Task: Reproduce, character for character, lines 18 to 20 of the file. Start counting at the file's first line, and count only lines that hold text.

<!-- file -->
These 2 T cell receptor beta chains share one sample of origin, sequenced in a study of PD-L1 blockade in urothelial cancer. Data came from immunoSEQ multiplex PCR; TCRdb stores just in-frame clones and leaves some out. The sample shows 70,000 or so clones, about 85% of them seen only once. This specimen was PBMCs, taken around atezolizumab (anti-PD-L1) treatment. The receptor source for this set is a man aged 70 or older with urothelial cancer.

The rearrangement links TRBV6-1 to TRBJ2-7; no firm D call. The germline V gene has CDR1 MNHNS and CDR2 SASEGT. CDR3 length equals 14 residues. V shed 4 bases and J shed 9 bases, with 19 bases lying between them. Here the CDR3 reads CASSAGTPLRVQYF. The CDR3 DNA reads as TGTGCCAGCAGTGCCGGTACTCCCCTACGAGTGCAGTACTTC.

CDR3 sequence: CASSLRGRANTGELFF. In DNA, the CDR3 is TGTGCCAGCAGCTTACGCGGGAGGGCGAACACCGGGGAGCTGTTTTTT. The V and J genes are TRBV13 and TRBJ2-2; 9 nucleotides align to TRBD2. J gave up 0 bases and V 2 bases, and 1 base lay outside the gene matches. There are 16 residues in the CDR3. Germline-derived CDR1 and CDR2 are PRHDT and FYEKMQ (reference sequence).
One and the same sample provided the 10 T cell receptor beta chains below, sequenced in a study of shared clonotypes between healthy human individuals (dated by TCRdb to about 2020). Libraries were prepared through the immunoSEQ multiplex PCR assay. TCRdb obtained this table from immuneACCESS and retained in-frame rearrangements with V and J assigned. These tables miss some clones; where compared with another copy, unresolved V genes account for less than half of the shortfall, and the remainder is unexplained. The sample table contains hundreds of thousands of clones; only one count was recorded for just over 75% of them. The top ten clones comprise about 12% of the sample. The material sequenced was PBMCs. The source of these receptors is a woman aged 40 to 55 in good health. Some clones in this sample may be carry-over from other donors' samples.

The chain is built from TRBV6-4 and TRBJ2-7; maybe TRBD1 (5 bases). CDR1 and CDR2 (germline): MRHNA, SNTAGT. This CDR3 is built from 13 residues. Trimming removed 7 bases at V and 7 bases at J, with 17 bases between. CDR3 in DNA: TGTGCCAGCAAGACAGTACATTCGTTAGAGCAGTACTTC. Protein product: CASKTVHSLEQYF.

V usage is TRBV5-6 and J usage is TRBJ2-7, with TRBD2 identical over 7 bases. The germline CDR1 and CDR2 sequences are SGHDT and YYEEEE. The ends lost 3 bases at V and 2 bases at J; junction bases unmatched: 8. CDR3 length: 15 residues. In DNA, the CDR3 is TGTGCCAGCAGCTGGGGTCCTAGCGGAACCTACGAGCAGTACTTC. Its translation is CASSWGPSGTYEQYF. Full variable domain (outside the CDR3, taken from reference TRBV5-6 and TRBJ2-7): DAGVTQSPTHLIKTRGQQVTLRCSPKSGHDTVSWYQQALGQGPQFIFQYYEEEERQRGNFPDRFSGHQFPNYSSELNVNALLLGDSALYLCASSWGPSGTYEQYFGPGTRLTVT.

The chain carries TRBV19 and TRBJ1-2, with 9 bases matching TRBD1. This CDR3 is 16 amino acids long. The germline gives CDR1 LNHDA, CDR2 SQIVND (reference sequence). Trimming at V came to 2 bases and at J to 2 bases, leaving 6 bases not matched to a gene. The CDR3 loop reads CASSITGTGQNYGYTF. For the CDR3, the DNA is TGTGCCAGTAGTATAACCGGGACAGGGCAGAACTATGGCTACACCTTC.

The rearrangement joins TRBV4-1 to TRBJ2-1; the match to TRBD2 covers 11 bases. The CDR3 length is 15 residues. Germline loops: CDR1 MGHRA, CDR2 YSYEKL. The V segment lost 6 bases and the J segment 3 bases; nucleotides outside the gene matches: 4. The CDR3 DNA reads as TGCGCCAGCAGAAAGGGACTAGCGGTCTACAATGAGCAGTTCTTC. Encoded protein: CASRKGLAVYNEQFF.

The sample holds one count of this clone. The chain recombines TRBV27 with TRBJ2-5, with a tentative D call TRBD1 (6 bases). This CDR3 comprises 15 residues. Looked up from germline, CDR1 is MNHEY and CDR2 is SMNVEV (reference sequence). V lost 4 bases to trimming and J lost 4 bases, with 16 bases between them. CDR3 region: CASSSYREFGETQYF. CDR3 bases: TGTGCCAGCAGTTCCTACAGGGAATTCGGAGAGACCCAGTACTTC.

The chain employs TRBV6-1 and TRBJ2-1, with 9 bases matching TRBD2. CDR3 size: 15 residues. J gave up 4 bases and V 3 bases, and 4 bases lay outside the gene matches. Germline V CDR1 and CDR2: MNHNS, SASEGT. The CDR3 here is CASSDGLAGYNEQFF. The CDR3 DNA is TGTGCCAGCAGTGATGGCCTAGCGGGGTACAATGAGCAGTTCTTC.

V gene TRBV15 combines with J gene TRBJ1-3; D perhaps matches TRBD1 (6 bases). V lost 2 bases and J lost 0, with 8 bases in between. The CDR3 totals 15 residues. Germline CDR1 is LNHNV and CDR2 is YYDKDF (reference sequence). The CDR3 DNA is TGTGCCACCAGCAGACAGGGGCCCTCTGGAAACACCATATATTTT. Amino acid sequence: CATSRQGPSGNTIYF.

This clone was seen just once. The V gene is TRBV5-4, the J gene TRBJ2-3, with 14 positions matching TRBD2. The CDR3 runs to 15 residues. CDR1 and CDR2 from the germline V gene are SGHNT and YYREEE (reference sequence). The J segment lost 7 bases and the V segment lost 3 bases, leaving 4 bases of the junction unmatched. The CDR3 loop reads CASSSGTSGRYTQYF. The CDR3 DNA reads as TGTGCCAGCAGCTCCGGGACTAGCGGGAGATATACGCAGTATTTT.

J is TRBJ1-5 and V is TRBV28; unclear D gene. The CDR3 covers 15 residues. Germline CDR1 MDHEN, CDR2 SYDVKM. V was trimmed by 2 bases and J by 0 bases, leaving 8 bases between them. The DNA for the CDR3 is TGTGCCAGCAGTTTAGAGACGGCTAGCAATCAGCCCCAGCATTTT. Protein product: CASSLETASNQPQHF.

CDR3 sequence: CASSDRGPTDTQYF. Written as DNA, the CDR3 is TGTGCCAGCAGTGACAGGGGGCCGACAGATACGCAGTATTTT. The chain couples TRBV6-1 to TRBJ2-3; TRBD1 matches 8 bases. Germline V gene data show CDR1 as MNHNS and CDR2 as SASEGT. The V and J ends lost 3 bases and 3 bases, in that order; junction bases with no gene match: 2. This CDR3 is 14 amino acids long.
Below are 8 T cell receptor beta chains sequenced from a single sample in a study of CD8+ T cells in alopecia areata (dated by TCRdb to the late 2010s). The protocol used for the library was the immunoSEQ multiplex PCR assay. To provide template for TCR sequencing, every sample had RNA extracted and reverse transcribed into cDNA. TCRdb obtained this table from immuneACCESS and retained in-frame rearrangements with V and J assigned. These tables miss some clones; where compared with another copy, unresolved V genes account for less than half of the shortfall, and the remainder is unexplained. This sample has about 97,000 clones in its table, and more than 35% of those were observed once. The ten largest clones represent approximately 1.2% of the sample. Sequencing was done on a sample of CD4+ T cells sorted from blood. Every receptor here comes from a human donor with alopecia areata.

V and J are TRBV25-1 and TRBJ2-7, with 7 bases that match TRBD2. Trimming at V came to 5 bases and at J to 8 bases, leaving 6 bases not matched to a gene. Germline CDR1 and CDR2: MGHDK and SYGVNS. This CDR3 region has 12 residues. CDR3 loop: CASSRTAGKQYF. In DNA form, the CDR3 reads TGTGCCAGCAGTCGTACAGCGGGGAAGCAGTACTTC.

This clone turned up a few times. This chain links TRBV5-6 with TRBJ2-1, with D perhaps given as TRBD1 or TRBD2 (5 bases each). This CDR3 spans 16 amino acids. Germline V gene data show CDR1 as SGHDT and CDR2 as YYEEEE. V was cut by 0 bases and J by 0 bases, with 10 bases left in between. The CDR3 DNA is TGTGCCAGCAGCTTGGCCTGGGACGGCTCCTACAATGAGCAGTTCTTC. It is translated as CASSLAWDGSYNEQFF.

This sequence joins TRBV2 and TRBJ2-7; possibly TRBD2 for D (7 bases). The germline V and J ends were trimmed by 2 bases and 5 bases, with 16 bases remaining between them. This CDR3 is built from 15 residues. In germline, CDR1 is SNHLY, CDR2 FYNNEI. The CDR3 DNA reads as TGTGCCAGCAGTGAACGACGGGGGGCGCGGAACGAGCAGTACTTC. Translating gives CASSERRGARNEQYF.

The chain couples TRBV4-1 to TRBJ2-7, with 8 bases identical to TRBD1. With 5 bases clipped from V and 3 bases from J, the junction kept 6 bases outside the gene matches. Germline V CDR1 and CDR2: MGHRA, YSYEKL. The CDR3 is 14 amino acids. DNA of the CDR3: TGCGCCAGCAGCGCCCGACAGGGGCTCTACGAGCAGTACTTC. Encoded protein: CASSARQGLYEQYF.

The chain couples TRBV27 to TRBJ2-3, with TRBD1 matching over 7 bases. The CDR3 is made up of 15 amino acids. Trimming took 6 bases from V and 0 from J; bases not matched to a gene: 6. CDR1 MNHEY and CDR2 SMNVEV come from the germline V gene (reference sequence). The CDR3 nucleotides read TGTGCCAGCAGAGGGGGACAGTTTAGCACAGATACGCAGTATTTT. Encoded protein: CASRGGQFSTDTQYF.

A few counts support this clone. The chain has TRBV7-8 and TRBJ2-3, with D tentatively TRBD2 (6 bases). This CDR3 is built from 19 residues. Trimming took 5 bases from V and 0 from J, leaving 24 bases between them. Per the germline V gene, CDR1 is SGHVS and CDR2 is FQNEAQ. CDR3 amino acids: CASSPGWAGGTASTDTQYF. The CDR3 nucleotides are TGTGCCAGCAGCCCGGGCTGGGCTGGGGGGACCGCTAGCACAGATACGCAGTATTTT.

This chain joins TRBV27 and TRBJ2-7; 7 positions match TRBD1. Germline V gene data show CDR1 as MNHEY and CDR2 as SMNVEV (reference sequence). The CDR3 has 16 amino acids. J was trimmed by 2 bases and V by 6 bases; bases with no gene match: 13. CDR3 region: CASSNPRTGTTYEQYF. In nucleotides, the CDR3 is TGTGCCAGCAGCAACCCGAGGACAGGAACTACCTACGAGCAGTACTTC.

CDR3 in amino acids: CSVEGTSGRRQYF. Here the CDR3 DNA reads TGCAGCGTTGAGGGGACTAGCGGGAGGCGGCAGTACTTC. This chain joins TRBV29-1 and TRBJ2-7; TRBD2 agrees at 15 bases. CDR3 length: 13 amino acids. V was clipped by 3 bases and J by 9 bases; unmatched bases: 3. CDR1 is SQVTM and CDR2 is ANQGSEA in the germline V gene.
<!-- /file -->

This sequence joins TRBV2 and TRBJ2-7; possibly TRBD2 for D (7 bases). The germline V and J ends were trimmed by 2 bases and 5 bases, with 16 bases remaining between them. This CDR3 is built from 15 residues. In germline, CDR1 is SNHLY, CDR2 FYNNEI. The CDR3 DNA reads as TGTGCCAGCAGTGAACGACGGGGGGCGCGGAACGAGCAGTACTTC. Translating gives CASSERRGARNEQYF.

The chain couples TRBV4-1 to TRBJ2-7, with 8 bases identical to TRBD1. With 5 bases clipped from V and 3 bases from J, the junction kept 6 bases outside the gene matches. Germline V CDR1 and CDR2: MGHRA, YSYEKL. The CDR3 is 14 amino acids. DNA of the CDR3: TGCGCCAGCAGCGCCCGACAGGGGCTCTACGAGCAGTACTTC. Encoded protein: CASSARQGLYEQYF.

The chain couples TRBV27 to TRBJ2-3, with TRBD1 matching over 7 bases. The CDR3 is made up of 15 amino acids. Trimming took 6 bases from V and 0 from J; bases not matched to a gene: 6. CDR1 MNHEY and CDR2 SMNVEV come from the germline V gene (reference sequence). The CDR3 nucleotides read TGTGCCAGCAGAGGGGGACAGTTTAGCACAGATACGCAGTATTTT. Encoded protein: CASRGGQFSTDTQYF.